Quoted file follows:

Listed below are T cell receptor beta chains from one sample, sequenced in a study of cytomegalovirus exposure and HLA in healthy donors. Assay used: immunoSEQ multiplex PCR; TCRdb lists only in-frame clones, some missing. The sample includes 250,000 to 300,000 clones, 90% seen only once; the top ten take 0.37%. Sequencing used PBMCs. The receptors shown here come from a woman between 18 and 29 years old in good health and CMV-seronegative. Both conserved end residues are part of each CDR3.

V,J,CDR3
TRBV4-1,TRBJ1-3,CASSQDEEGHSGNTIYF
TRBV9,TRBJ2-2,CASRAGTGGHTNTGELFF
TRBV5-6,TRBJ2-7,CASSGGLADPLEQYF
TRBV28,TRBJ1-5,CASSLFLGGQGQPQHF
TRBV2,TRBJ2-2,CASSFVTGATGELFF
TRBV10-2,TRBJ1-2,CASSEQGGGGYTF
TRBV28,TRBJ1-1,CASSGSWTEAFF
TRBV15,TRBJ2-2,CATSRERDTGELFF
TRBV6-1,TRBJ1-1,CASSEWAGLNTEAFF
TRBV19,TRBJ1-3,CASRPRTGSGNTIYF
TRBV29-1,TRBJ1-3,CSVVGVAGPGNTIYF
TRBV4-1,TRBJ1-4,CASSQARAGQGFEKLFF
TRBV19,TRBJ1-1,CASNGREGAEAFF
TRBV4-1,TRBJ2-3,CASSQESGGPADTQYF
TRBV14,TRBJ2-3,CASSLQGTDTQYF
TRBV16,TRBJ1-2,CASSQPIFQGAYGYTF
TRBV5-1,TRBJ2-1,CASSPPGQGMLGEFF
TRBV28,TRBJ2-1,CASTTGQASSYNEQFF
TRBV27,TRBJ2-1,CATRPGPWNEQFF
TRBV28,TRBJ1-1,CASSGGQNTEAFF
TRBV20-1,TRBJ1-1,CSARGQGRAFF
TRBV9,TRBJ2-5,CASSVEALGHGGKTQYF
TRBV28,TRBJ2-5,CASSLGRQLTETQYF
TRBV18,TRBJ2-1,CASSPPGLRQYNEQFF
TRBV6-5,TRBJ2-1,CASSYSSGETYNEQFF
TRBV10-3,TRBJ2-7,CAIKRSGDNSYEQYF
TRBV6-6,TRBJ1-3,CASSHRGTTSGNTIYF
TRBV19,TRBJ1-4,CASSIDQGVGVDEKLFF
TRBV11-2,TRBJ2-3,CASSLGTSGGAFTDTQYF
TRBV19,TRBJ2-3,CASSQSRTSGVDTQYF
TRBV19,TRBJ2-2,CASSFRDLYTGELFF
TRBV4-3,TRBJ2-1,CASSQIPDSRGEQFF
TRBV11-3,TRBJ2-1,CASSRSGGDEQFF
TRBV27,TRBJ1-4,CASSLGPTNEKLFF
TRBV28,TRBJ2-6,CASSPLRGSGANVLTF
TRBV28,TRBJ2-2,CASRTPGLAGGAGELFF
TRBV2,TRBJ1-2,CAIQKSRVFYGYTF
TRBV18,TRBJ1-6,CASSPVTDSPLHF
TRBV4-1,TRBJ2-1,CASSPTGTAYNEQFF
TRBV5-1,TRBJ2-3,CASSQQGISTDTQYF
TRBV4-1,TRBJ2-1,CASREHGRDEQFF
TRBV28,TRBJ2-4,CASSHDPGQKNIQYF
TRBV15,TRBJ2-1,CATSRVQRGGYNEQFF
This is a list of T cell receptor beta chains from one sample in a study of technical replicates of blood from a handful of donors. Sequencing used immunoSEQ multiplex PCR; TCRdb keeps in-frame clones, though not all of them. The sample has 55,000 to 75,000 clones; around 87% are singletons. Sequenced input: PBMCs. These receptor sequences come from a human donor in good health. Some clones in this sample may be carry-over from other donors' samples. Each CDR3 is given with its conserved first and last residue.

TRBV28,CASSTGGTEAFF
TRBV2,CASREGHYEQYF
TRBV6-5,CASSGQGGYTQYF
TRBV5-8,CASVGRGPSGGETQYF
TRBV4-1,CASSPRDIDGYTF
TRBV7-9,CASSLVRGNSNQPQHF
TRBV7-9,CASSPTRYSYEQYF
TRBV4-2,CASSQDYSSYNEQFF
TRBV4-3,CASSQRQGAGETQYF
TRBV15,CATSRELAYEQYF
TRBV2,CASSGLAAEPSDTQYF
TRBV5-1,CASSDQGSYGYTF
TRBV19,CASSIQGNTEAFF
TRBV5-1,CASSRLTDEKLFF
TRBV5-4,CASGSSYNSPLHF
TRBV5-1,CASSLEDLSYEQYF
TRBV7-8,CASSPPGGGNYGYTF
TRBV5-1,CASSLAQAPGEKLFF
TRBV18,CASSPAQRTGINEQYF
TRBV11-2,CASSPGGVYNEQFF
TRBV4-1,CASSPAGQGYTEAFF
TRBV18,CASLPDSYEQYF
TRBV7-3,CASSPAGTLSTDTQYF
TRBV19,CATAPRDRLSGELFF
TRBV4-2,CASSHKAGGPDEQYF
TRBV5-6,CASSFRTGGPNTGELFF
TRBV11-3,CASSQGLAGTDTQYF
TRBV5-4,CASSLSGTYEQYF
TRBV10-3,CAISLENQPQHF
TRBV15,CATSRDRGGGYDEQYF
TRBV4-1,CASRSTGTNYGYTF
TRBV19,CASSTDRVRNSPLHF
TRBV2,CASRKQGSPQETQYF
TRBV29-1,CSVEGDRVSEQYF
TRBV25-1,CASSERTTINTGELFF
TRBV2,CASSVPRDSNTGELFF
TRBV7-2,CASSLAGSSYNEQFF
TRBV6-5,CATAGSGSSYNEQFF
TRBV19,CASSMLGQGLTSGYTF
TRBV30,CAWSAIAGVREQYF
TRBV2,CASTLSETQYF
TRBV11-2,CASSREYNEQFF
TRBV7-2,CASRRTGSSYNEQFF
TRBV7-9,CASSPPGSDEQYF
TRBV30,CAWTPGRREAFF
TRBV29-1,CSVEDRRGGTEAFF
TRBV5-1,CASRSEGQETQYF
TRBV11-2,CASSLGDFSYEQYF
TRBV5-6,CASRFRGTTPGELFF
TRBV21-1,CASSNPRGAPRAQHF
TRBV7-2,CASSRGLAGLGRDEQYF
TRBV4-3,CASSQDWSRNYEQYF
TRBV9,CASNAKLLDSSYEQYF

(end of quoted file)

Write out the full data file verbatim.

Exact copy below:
Listed below are T cell receptor beta chains from one sample, sequenced in a study of cytomegalovirus exposure and HLA in healthy donors. Assay used: immunoSEQ multiplex PCR; TCRdb lists only in-frame clones, some missing. The sample includes 250,000 to 300,000 clones, 90% seen only once; the top ten take 0.37%. Sequencing used PBMCs. The receptors shown here come from a woman between 18 and 29 years old in good health and CMV-seronegative. Both conserved end residues are part of each CDR3.

V,J,CDR3
TRBV4-1,TRBJ1-3,CASSQDEEGHSGNTIYF
TRBV9,TRBJ2-2,CASRAGTGGHTNTGELFF
TRBV5-6,TRBJ2-7,CASSGGLADPLEQYF
TRBV28,TRBJ1-5,CASSLFLGGQGQPQHF
TRBV2,TRBJ2-2,CASSFVTGATGELFF
TRBV10-2,TRBJ1-2,CASSEQGGGGYTF
TRBV28,TRBJ1-1,CASSGSWTEAFF
TRBV15,TRBJ2-2,CATSRERDTGELFF
TRBV6-1,TRBJ1-1,CASSEWAGLNTEAFF
TRBV19,TRBJ1-3,CASRPRTGSGNTIYF
TRBV29-1,TRBJ1-3,CSVVGVAGPGNTIYF
TRBV4-1,TRBJ1-4,CASSQARAGQGFEKLFF
TRBV19,TRBJ1-1,CASNGREGAEAFF
TRBV4-1,TRBJ2-3,CASSQESGGPADTQYF
TRBV14,TRBJ2-3,CASSLQGTDTQYF
TRBV16,TRBJ1-2,CASSQPIFQGAYGYTF
TRBV5-1,TRBJ2-1,CASSPPGQGMLGEFF
TRBV28,TRBJ2-1,CASTTGQASSYNEQFF
TRBV27,TRBJ2-1,CATRPGPWNEQFF
TRBV28,TRBJ1-1,CASSGGQNTEAFF
TRBV20-1,TRBJ1-1,CSARGQGRAFF
TRBV9,TRBJ2-5,CASSVEALGHGGKTQYF
TRBV28,TRBJ2-5,CASSLGRQLTETQYF
TRBV18,TRBJ2-1,CASSPPGLRQYNEQFF
TRBV6-5,TRBJ2-1,CASSYSSGETYNEQFF
TRBV10-3,TRBJ2-7,CAIKRSGDNSYEQYF
TRBV6-6,TRBJ1-3,CASSHRGTTSGNTIYF
TRBV19,TRBJ1-4,CASSIDQGVGVDEKLFF
TRBV11-2,TRBJ2-3,CASSLGTSGGAFTDTQYF
TRBV19,TRBJ2-3,CASSQSRTSGVDTQYF
TRBV19,TRBJ2-2,CASSFRDLYTGELFF
TRBV4-3,TRBJ2-1,CASSQIPDSRGEQFF
TRBV11-3,TRBJ2-1,CASSRSGGDEQFF
TRBV27,TRBJ1-4,CASSLGPTNEKLFF
TRBV28,TRBJ2-6,CASSPLRGSGANVLTF
TRBV28,TRBJ2-2,CASRTPGLAGGAGELFF
TRBV2,TRBJ1-2,CAIQKSRVFYGYTF
TRBV18,TRBJ1-6,CASSPVTDSPLHF
TRBV4-1,TRBJ2-1,CASSPTGTAYNEQFF
TRBV5-1,TRBJ2-3,CASSQQGISTDTQYF
TRBV4-1,TRBJ2-1,CASREHGRDEQFF
TRBV28,TRBJ2-4,CASSHDPGQKNIQYF
TRBV15,TRBJ2-1,CATSRVQRGGYNEQFF
This is a list of T cell receptor beta chains from one sample in a study of technical replicates of blood from a handful of donors. Sequencing used immunoSEQ multiplex PCR; TCRdb keeps in-frame clones, though not all of them. The sample has 55,000 to 75,000 clones; around 87% are singletons. Sequenced input: PBMCs. These receptor sequences come from a human donor in good health. Some clones in this sample may be carry-over from other donors' samples. Each CDR3 is given with its conserved first and last residue.

TRBV28,CASSTGGTEAFF
TRBV2,CASREGHYEQYF
TRBV6-5,CASSGQGGYTQYF
TRBV5-8,CASVGRGPSGGETQYF
TRBV4-1,CASSPRDIDGYTF
TRBV7-9,CASSLVRGNSNQPQHF
TRBV7-9,CASSPTRYSYEQYF
TRBV4-2,CASSQDYSSYNEQFF
TRBV4-3,CASSQRQGAGETQYF
TRBV15,CATSRELAYEQYF
TRBV2,CASSGLAAEPSDTQYF
TRBV5-1,CASSDQGSYGYTF
TRBV19,CASSIQGNTEAFF
TRBV5-1,CASSRLTDEKLFF
TRBV5-4,CASGSSYNSPLHF
TRBV5-1,CASSLEDLSYEQYF
TRBV7-8,CASSPPGGGNYGYTF
TRBV5-1,CASSLAQAPGEKLFF
TRBV18,CASSPAQRTGINEQYF
TRBV11-2,CASSPGGVYNEQFF
TRBV4-1,CASSPAGQGYTEAFF
TRBV18,CASLPDSYEQYF
TRBV7-3,CASSPAGTLSTDTQYF
TRBV19,CATAPRDRLSGELFF
TRBV4-2,CASSHKAGGPDEQYF
TRBV5-6,CASSFRTGGPNTGELFF
TRBV11-3,CASSQGLAGTDTQYF
TRBV5-4,CASSLSGTYEQYF
TRBV10-3,CAISLENQPQHF
TRBV15,CATSRDRGGGYDEQYF
TRBV4-1,CASRSTGTNYGYTF
TRBV19,CASSTDRVRNSPLHF
TRBV2,CASRKQGSPQETQYF
TRBV29-1,CSVEGDRVSEQYF
TRBV25-1,CASSERTTINTGELFF
TRBV2,CASSVPRDSNTGELFF
TRBV7-2,CASSLAGSSYNEQFF
TRBV6-5,CATAGSGSSYNEQFF
TRBV19,CASSMLGQGLTSGYTF
TRBV30,CAWSAIAGVREQYF
TRBV2,CASTLSETQYF
TRBV11-2,CASSREYNEQFF
TRBV7-2,CASRRTGSSYNEQFF
TRBV7-9,CASSPPGSDEQYF
TRBV30,CAWTPGRREAFF
TRBV29-1,CSVEDRRGGTEAFF
TRBV5-1,CASRSEGQETQYF
TRBV11-2,CASSLGDFSYEQYF
TRBV5-6,CASRFRGTTPGELFF
TRBV21-1,CASSNPRGAPRAQHF
TRBV7-2,CASSRGLAGLGRDEQYF
TRBV4-3,CASSQDWSRNYEQYF
TRBV9,CASNAKLLDSSYEQYF